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How to Write Performance Standards

Learn about standards of performance, or written statements describing how well a job should be performed.

Performance standards are usually developed collaboratively with employees, whenever possible, and explained to new employees during the first month on the job.

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1. Review general guidelines.

  • Standards should be objective and written for the position, rather than a particular person.
  • Performance standards are different from procedural manuals, though they may be included in a manual.
  • Performance standards explain how well a job should be done. A job description explains what should be done.
  • In departments where more than one person does the same task or function, standards may be written for the parts of the jobs that are the same and applied to all positions doing that task or function.
  • Standards for solid performance should be exceedable. It is discouraging to employees to think that they can't do anything to merit a higher appraisal. It is always possible to exceed expectations.

2. Identify the significant tasks, functions, or goals for which you want to write performance standards.

Focus on the tasks that have the greatest importance. It isn't necessary to write standards for absolutely every task.

3. Determine success criteria for performance.

  • Indicators of successful performance include:
    • Accuracy
    • Timeliness
    • Customer satisfaction
    • Leadership
    • Resource management (cost, material, personnel, space, technology, etc.)
    • Quantity or productivity
    • Initiative
    • Resourcefulness
    • Innovation
    • Leadership
    • Quality
  • Indicators of quality often are signs of performance that exceeds expecations:
    • Consistency with professional protocols
    • Professionalism
    • Ease of use of product or of service interaction
    • Appropriateness
    • Completeness
    • Polished appearance
    • Continued growth or stability
    • Going the extra mile
    • Judgment shown
    • Sophistication of technique
    • Interest generated
    • Comfort
    • Satisfaction
    • Attention to detail
    • Materials used
    • Freedom to operate
    • Anticipation of needs
    • Finding imaginative solutions

4. Write the performance standard including any of the elements to the right that are appropriate to the task, function, or goal.

  • Desired behaviors or outcomes described in specific, objective, verifiable terms.
  • Measures or verifiers of performance. It is not always possible or appropriate to measure performance, but performance can always be verified.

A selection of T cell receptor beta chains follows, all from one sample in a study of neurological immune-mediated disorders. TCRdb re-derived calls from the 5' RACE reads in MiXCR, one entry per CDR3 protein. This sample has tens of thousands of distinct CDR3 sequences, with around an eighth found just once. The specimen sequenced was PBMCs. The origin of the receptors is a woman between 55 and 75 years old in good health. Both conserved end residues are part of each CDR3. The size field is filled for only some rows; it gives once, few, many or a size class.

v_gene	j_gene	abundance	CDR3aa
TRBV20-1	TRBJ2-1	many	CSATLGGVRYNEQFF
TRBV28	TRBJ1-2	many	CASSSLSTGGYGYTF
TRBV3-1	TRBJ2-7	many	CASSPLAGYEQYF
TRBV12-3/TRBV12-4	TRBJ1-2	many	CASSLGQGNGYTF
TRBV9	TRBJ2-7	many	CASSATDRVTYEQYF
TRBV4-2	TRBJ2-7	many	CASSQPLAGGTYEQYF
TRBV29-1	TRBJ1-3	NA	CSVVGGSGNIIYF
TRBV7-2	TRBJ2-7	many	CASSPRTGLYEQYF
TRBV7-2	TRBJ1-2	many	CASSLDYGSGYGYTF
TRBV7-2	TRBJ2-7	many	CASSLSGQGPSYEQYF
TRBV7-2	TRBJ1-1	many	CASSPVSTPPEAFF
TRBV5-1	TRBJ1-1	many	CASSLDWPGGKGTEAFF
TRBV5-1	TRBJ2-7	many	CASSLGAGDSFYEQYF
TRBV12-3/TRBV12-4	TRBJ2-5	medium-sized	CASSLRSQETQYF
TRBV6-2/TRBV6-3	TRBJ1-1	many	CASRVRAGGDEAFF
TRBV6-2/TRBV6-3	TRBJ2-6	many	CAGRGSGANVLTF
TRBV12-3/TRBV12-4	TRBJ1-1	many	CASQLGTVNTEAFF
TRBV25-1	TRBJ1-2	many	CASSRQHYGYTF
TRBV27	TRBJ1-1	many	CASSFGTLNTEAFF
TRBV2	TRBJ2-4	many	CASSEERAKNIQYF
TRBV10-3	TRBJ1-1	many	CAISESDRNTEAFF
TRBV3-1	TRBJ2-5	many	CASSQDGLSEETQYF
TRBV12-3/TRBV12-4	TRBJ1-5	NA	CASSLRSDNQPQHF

• Margins for error or degree of perfection required. To determine what to use here, ask yourself: How many times in a year would performance have to be less than solid before it would be fair to consider giving the person a rating of Improvement Needed? This may be expressed in terms of an error rate, percentage of correct results required, or other meaningful indicator.
  • Provisions for contingencies or special circumstances. If there are circumstances beyond the control of the employee that could affect their performance, include in the standard statements that recognize those considerations.

5. Write performance standards for solid performance first.

It is a good idea to write standards for above expectations and exceptional performance as well.

  • Solid performance consistently fulfills expectations and at times exceeds them.
  • Above expectations performance is consistently beyond expectations.
  • Exceptional performance well exceeds expectations and is consistently outstanding.
  • Use one of the following formats:
    • Solid performance will be demonstrated when...
    • Incumbent will demonstrate solid performance when...
    • Incumbent's performance will be considered above expectations when...

6. Clarify specific expectations for UCSD Campuswide Performance Standards as they apply in your area.

  • See UCSD Campuswide Performance Standards.
  • Applying campuswide performance standards is more meaningful if employees understand the behaviors and outcomes that would indicate solid performance or better.
  • Include the same elements as those described in step 4 above.

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Notice: The information on this page summarizes provisions of university policies and/or collective bargaining agreements. Refer to the Personnel Policies for Staff Members (PPSM) and local implementing procedures or applicable collective bargaining agreement for full text of referenced information.